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Thanks for taking time to visit the 2008 Happisburgh Bird Diary, we hope you enjoyed reading it. To find out what Ossie and I see this year please visit the Happisburgh Parish Bird List 2009 ...

20th – 26th July

As high pressure built the wind shifted from the north-west through a rather variable phase to easterly and remained rather light in strength. Monday saw a small amount of rain during the morning but its effects were soon gone. Tuesday onwards was warm and dry and harvesting of winter barley started here midweek. By the end of the week we were enjoying some hot, sunny English summertime.

A 2½ hour, early morning stint in the dunes at Cart Gap in a light NW’ly on Sunday was surprisingly productive and I enjoyed some good summer seawatching. There seems to have been good numbers of Arctic Skuas in the North Sea this summer, perhaps reflective of a poor breeding season, and I had some excellent views of both pale and dark morph adults passing north and south at close range, one individual almost along the beach. My notebook shows 16 logged but with possible duplication of birds I put the actual total seen at nearer 7 or 8 individuals. The Terns present on the groynes nearby seemed to be attracting them inshore as some appeared to be making a beeline for them from quite a distance. A few Gannets headed north but the southward count finished at 170 and other species noted moving up the coast included 5 Curlew, 10 Knot, 2 Turnstones, 2 Sanderling, 2 Bar-tailed Godwits, single Dunlin, Golden Plover and Ringed Plover, along with single Fulmar and 4 Common Scoter. One of the Shags was again resting on a groyne north of the gap and 7 Manx Shearwaters, one of my favourites, flew south at just over half distance.

Manx Shearwaters visit the North Sea during late summer and autumn. They are magnificent to watch as they shear past at speed on a strong tail wind.

© Arthur Grosset

At the horizon was an almost continuous line of what was almost certainly a large feeding flock of Kittiwakes and several Guillemots and Razorbills were dotted on the sea, some with ¾ grown young. Several Common and Sandwich Terns were up and down and some, it was encouraging to note following the stock depletion of recent years, were carrying sizeable Sand Eels in their bills. From about 7.15 it was Terns that livened things up, starting with good close views of an adult Arctic Tern slowly passing/fishing northwards; a scarce breeder in Norfolk, they are hugely outnumbered by their close relative the Common Tern. I had my fill and continued scanning when, a few minutes later, I picked up 2 more passing south slightly further out. Five minutes after this I got onto another small group of Terns, most of which were Sandwich, one a Common, another being one of the recently present Roseates. It had suddenly turned into a ‘Tern fest’! Within the next ten minutes, amongst the close birds, were another Arctic Tern north and then (presumably the same) south. I went home more than satisfied with my tally. That afternoon as I walked out of the gate a Sparrowhawk soared over and about 100 yards down the road I looked up to see a Common Buzzard directly overhead. I watched it as it circled southward and over towards Brumstead, receiving some unwanted attention from a Carrion Crow on the way. It was quite a pale plumaged bird and in heavy wing moult, its shed outer primary feathers replaced with not yet fully grown new ones lending an unusual shape to its wings. It was also carrying a small, unidentifiable prey item.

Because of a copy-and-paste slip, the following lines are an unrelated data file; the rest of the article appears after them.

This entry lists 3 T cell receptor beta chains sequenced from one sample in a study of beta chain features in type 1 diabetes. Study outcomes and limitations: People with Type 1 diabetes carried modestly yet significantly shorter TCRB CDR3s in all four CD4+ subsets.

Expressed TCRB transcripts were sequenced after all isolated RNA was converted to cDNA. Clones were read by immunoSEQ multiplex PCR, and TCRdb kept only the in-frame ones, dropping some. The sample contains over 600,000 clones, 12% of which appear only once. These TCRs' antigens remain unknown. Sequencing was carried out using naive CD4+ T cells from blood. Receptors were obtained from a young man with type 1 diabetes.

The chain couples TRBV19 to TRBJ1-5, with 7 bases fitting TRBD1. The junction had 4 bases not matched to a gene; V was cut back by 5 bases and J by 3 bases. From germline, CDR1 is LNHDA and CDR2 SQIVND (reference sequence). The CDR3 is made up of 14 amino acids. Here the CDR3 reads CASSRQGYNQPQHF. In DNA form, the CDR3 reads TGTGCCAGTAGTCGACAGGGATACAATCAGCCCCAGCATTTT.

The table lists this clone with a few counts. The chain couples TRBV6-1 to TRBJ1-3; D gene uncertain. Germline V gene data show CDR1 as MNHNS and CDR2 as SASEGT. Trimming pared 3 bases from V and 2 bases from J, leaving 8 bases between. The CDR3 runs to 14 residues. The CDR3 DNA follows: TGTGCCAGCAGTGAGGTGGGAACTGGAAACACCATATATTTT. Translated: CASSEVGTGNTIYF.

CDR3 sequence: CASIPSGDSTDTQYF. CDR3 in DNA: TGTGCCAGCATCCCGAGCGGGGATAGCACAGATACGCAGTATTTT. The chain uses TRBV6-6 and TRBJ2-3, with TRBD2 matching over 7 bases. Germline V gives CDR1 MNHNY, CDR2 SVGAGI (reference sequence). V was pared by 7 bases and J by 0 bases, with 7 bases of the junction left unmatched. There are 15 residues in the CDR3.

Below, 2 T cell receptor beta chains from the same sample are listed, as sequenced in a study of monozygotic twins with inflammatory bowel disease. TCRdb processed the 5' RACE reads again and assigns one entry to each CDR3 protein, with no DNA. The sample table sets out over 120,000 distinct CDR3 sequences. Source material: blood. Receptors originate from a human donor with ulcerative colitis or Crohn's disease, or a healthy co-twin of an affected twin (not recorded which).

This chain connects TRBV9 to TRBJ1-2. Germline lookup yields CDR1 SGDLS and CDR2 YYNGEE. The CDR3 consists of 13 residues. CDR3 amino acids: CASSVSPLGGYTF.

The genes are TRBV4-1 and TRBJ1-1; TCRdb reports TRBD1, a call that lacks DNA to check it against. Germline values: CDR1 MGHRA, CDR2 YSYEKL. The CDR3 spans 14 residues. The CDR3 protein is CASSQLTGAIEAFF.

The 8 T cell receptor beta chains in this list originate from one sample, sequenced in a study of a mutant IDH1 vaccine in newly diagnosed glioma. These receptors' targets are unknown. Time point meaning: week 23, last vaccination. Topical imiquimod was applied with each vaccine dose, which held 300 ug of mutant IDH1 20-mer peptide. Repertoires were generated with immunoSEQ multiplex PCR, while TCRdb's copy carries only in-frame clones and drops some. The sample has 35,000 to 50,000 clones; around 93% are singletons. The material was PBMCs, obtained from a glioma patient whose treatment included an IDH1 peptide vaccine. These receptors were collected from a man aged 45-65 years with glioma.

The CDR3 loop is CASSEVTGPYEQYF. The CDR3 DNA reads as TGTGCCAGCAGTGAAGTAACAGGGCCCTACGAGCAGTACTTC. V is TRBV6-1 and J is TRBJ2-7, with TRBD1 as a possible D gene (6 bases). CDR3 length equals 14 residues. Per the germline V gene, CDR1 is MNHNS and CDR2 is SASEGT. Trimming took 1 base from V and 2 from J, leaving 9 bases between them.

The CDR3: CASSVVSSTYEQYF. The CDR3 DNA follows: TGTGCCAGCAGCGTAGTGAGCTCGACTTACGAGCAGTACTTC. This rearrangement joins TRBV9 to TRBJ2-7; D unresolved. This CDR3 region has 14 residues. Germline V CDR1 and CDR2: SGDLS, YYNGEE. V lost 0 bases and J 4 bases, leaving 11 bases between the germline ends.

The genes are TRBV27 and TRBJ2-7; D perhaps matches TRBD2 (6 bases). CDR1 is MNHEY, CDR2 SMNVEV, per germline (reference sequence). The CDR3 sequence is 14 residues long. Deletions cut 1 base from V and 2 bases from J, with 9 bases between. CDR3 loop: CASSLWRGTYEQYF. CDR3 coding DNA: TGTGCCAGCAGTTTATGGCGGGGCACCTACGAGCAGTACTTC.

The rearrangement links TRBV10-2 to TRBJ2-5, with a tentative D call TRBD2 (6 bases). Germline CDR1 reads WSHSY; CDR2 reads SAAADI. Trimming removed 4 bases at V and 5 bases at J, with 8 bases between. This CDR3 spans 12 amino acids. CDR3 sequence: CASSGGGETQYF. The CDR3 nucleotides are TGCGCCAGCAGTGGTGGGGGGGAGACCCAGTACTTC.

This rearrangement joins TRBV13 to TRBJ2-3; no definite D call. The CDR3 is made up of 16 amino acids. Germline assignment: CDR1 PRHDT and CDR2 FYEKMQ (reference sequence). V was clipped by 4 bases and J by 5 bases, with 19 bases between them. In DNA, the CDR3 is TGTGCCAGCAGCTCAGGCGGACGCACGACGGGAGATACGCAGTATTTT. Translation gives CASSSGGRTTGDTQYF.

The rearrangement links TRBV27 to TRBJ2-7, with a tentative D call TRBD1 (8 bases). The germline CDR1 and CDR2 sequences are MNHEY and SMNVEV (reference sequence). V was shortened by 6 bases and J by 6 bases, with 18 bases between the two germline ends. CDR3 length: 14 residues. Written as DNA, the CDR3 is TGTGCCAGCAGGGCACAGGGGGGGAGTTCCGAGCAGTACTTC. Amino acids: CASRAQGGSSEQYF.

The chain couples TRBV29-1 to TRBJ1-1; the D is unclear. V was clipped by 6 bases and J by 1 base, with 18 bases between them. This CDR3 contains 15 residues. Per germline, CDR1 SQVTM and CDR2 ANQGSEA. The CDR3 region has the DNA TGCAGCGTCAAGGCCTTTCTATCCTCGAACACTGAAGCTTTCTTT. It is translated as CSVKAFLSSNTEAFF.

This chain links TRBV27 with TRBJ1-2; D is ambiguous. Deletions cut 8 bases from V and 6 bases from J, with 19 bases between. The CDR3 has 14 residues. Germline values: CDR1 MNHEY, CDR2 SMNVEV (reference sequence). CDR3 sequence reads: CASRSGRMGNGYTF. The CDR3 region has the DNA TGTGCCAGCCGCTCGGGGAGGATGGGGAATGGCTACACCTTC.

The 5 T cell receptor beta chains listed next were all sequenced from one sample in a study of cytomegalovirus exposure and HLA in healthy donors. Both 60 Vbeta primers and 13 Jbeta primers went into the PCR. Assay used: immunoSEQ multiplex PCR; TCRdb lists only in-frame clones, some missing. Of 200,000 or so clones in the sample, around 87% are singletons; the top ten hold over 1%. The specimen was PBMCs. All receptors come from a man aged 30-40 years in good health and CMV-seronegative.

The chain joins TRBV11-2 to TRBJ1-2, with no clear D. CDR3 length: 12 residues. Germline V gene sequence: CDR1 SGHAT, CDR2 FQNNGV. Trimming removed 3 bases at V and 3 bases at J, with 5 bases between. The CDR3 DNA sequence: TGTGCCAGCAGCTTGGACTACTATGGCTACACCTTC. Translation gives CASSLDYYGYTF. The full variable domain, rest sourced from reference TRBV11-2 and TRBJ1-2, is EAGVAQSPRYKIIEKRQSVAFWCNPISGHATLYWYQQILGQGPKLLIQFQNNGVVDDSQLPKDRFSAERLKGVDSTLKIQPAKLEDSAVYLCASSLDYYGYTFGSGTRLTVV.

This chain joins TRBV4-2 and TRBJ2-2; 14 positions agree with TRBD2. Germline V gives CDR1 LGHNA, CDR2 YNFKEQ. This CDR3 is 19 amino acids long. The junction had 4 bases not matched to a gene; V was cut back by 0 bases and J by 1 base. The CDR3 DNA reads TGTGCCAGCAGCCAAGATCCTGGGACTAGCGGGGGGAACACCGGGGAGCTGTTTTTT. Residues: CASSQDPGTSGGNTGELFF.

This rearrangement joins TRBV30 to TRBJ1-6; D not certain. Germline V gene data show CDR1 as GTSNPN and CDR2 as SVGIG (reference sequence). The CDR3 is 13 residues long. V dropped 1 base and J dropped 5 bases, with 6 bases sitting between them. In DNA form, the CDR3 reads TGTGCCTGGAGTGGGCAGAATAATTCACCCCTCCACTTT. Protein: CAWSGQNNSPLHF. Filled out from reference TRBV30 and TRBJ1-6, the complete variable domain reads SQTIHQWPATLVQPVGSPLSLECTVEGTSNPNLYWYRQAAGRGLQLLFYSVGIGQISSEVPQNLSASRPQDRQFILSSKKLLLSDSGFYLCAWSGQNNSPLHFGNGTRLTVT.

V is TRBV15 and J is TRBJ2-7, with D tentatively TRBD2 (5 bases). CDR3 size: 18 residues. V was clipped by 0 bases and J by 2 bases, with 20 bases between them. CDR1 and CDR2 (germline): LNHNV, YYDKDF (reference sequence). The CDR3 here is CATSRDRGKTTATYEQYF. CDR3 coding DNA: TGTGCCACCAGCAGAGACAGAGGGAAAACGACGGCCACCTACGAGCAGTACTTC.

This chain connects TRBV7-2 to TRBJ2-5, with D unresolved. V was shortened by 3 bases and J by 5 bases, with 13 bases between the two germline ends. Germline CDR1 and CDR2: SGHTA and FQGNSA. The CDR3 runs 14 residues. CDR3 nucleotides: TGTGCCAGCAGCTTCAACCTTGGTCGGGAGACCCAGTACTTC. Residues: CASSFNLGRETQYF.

Oswald had an afternoon walk on Wednesday when we parked up near the Cart Gap road and walked across the fields to the beach. Three juvenile Yellow Wagtails were flitting about the wheat field ahead of us, hopefully indicative of successful local breeding; I had noted a female of the species here at the end of June so felt that this was highly likely. The ‘seven-whistle’ call of Whimbrel had me searching the sky and I eventually saw them, a group of four, anxiously looking for a suitable patch of beach on which to land. They did so but only for a few minutes before flying off out to sea. We walked to the waters edge to get close to the Terns just in time to see 3 beautiful summer plumaged Little Gulls flying south just beyond the end of the groynes.

The following day a message on the pager told of a Roseate Tern on the sea defences at Walcott and I was pleased when I later found out it was Bob who had seen it. He managed to get some good photos too, much better than mine, which he kindly forwarded to me, one of which appears below.

The Roseate Tern at Walcott (right) with a Sandwich Tern (centre) and Common Terns ~ Bob Cobbold

I took my bike out for a spin on the Saturday evening, ending up with a fish supper at Walcott sea front. I’d put my binoculars into the tank bag but had left my camera at home, a decision I came to regret as on the beach here, and at close range, was a juvenile Mediterranean Gull, one of very few juveniles I have seen. Like the Arctic Tern, they are a scarce county breeder and this was a missed opportunity to photograph one...

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